The performances, under director Jonny Campbell, were good. Curran, I understand, has gotten criticism for having a Scottish accent in Vincent & The Doctor, but one must have some sense of disbelief. Douglas didn't have a Dutch accent when playing Van Gogh in Lust for Life and I don't hear people going on about how American he sounds. He was thoroughly sympathetic as Van Gogh, and even added touches of humor, especially in his scenes with Gillan's Amy. They made a wonderful couple.

Come to think of it, Vincent & The Doctor was a very contained story, less about monsters and more about people; with three main characters, it might have been better called Vincent, Amy & The Doctor. It was delightful to see Nighy as Dr. Black, which wasn't a showy part but added another layer of lightness to the story.



While much of the story was good, here's where I find fault with Vincent & The Doctor. In real life, Van Gogh had serious mental issues which led to his suicide at 37. Having his hallucinations be explained the way they are (that he was actually sane because the monsters were real) strikes me as a bit dicey. It potentially downplays the fact that those who suffer from mental illness are shown to be accurate in how they see the world when they should be treated with therapy and perhaps medication.

I don't think Curtis, Campbell, or Steve Moffat are trying to minimize the seriousness of mental illness, especially when at the end of Vincent & The Doctor, a telephone number was given in an effort to help those with mental health issues. This (which I don't remember happening in the American broadcast on BBC America), feels almost as if they're trying to be sensitive when for nearly an hour they've used mental illness as a plot device.

It brings to mind Tears & Laughter: The Joan & Melissa Rivers Story, where Joan & Melissa Rivers played themselves in the story of the aftermath of the suicide of the elder Rivers' husband Edgar Rosenberg. There was also a hotline number given then, but the fact that it all appeared so tawdry got them jeers rather than cheers. I get the same feeling here, a sense that something is not right in all this.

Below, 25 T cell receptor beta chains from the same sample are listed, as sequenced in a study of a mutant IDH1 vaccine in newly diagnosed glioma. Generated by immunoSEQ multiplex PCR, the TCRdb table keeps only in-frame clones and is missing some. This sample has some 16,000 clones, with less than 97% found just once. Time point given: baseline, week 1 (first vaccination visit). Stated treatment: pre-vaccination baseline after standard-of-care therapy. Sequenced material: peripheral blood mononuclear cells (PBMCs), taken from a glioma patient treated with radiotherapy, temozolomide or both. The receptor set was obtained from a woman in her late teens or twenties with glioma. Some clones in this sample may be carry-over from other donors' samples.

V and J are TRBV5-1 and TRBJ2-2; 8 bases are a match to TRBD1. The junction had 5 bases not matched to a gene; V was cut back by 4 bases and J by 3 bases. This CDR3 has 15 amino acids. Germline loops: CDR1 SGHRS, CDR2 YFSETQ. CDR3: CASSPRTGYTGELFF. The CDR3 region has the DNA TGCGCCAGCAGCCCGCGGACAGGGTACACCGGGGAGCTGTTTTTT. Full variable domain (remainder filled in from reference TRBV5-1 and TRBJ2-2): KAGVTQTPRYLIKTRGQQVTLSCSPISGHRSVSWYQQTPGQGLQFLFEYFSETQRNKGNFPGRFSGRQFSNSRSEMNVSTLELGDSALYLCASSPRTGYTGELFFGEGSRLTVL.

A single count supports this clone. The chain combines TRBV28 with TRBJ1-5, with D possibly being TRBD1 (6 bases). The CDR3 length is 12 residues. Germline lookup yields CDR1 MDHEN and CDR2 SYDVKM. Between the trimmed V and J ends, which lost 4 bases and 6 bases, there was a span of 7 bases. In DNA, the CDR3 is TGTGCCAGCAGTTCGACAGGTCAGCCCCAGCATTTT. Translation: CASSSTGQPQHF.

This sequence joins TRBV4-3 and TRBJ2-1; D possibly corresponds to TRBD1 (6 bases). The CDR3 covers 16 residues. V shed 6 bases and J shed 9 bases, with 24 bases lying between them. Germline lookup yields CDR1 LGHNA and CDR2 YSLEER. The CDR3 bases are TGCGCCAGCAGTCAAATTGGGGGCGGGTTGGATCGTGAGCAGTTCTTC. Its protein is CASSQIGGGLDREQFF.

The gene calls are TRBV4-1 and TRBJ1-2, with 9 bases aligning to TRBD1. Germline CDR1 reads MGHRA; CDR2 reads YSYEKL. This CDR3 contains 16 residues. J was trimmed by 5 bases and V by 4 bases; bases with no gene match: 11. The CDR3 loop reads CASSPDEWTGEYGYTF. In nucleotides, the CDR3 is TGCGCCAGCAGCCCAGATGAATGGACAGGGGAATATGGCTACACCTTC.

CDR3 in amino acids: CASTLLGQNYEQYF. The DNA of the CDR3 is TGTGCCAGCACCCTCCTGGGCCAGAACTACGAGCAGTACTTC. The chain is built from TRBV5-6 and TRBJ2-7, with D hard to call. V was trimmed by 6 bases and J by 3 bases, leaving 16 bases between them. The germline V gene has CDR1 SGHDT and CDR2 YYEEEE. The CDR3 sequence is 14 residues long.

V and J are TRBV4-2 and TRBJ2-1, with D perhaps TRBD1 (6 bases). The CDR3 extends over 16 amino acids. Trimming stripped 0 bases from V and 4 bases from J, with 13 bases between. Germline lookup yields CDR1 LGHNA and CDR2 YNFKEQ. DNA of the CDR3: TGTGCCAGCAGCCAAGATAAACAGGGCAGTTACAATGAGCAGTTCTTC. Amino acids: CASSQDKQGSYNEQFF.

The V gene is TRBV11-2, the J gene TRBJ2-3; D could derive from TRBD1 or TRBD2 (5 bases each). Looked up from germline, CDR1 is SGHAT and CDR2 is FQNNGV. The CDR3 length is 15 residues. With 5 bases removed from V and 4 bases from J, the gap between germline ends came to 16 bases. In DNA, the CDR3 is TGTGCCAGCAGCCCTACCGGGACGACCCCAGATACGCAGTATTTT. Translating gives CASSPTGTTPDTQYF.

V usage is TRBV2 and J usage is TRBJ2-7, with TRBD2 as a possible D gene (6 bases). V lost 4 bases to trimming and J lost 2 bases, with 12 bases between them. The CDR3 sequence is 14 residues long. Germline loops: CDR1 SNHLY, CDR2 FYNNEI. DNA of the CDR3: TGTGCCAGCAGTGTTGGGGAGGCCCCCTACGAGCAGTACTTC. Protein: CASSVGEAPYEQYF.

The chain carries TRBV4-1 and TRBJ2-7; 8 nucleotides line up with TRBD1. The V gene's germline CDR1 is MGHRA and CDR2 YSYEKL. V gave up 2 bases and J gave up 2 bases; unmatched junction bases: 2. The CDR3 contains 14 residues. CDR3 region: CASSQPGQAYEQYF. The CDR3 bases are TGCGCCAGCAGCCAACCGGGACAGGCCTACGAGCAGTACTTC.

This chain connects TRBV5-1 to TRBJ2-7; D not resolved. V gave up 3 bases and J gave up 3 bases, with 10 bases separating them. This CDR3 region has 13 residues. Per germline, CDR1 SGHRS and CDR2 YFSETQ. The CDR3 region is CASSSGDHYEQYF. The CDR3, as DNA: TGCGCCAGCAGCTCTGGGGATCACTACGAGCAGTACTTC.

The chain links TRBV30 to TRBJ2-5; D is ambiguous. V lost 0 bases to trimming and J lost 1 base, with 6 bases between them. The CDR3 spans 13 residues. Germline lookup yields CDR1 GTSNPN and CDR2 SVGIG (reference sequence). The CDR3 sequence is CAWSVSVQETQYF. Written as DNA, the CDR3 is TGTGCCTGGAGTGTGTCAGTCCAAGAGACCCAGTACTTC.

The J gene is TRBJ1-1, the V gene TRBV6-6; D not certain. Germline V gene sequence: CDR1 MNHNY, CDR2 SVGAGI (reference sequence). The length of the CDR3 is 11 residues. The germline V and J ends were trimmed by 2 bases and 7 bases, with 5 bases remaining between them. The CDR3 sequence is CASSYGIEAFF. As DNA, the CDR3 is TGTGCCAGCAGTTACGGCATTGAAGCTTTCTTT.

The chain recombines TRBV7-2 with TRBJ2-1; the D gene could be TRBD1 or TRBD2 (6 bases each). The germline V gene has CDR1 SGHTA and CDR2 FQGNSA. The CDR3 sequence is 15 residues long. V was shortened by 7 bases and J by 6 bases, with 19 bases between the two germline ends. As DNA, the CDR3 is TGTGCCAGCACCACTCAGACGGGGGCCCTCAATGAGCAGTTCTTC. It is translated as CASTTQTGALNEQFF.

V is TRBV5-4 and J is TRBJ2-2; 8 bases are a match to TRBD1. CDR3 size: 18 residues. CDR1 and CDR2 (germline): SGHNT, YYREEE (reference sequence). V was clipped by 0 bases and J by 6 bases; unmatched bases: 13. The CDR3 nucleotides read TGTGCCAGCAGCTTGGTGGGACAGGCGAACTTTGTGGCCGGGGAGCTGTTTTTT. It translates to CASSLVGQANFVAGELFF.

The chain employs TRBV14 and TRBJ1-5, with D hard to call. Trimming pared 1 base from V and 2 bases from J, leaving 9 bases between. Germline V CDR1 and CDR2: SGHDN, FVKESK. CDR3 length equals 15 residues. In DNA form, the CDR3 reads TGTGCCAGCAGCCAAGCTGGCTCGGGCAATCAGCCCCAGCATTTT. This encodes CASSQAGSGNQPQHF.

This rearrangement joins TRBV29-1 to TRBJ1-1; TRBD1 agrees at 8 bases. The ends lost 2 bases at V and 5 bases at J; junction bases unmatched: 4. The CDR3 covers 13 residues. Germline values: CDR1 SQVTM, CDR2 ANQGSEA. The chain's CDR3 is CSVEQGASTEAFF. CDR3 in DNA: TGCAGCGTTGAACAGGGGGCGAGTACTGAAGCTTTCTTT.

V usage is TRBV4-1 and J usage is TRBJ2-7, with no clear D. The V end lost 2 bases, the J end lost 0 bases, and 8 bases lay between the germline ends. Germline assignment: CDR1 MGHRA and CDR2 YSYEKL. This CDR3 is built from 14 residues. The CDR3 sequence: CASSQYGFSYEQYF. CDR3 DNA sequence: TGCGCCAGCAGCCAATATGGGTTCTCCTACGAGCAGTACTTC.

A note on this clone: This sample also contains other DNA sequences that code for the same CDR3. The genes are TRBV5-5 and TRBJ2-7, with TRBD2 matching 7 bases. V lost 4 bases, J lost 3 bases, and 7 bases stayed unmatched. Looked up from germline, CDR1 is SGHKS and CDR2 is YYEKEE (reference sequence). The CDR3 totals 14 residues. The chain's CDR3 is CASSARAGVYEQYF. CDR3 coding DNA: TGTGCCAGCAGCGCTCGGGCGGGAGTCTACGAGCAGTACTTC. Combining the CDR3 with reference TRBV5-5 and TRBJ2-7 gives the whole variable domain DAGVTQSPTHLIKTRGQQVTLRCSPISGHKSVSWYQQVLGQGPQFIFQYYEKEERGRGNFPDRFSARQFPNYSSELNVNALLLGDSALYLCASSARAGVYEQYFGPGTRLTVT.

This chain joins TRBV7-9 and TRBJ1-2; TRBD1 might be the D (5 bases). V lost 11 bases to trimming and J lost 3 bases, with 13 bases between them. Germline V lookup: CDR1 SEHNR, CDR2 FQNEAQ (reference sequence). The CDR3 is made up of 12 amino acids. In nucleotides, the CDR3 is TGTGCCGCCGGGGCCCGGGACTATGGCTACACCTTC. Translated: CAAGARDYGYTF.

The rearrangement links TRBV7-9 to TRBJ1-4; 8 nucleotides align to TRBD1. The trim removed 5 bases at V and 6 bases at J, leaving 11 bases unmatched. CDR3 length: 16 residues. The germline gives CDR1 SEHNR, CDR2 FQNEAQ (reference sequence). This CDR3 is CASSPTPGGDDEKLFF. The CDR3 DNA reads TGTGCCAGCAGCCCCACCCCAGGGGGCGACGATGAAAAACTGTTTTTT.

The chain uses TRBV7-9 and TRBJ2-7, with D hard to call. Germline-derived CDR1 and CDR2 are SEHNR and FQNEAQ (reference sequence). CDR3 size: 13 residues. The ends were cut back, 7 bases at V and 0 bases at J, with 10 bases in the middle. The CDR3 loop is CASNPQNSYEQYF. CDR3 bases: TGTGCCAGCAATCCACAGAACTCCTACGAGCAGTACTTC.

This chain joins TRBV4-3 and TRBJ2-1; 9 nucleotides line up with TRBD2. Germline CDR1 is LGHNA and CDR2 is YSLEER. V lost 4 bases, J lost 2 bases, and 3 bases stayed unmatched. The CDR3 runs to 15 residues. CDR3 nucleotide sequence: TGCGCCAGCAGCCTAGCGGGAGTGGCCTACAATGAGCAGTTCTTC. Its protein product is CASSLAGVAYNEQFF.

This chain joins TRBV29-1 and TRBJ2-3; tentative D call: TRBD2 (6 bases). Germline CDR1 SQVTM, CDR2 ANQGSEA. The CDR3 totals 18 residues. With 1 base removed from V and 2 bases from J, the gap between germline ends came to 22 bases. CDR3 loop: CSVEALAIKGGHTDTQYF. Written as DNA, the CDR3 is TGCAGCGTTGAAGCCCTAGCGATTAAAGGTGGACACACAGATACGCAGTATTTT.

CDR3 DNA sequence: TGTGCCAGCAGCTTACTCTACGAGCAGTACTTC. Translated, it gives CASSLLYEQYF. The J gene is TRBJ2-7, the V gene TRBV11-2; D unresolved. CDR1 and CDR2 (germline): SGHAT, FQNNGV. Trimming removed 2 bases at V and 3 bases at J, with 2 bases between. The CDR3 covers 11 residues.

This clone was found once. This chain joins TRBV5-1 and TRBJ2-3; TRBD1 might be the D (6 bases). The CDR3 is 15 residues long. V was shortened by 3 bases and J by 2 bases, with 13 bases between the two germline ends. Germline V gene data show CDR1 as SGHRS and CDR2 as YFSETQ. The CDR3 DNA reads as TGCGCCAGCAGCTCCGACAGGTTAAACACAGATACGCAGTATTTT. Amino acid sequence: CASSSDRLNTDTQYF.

That said, I should cut them some slack, given the fact that we've had a "monsters going after a historic figure story" before (The Girl in The Fireplace), it would be difficult to come up with a reason as to why no one save Van Gogh could see the monster. There is one thing in Vincent & The Doctor that I did enjoy tremendously: no crack, at least none that I remembered.

Did I miss the crack? Did I Ever So Not Miss That Damn Crack! I tire of that crack, and given that minus Amy's Choice this is the only story NOT to feature it, I suppose it should get points for that.

Overall, Vincent & The Doctor was a light story, almost unimportant in this grand "THE CRACK IN TIME THAT WILL DESTROY ALL EXISTENCE" that has been plaguing this series since The Eleventh Hour. The performances, especially Curran's was brilliant (his scene where he hears of the impact his work has had on the world postmortem is especially moving), and one can't help enjoy seeing a bit of how a genius like Van Gogh sees the world (the scene where he shows Amy and The Doctor how starry a night can be, beautiful).

I didn't like the monster, I didn't like the more humorous bits, I have concerns about how mental illness is handled, and these things can't be dismissed so easily. Still, it isn't worth cutting off an ear over.


VINCENT VAN GOGH: 1853-1890


Pity I had no time to visit the Musee D'Orsay while I was in Paris. And to think, we looked for Van Goghs at the Louvre only to discover they were only a few miles away. Alas...

6/10

Next Story: The Lodger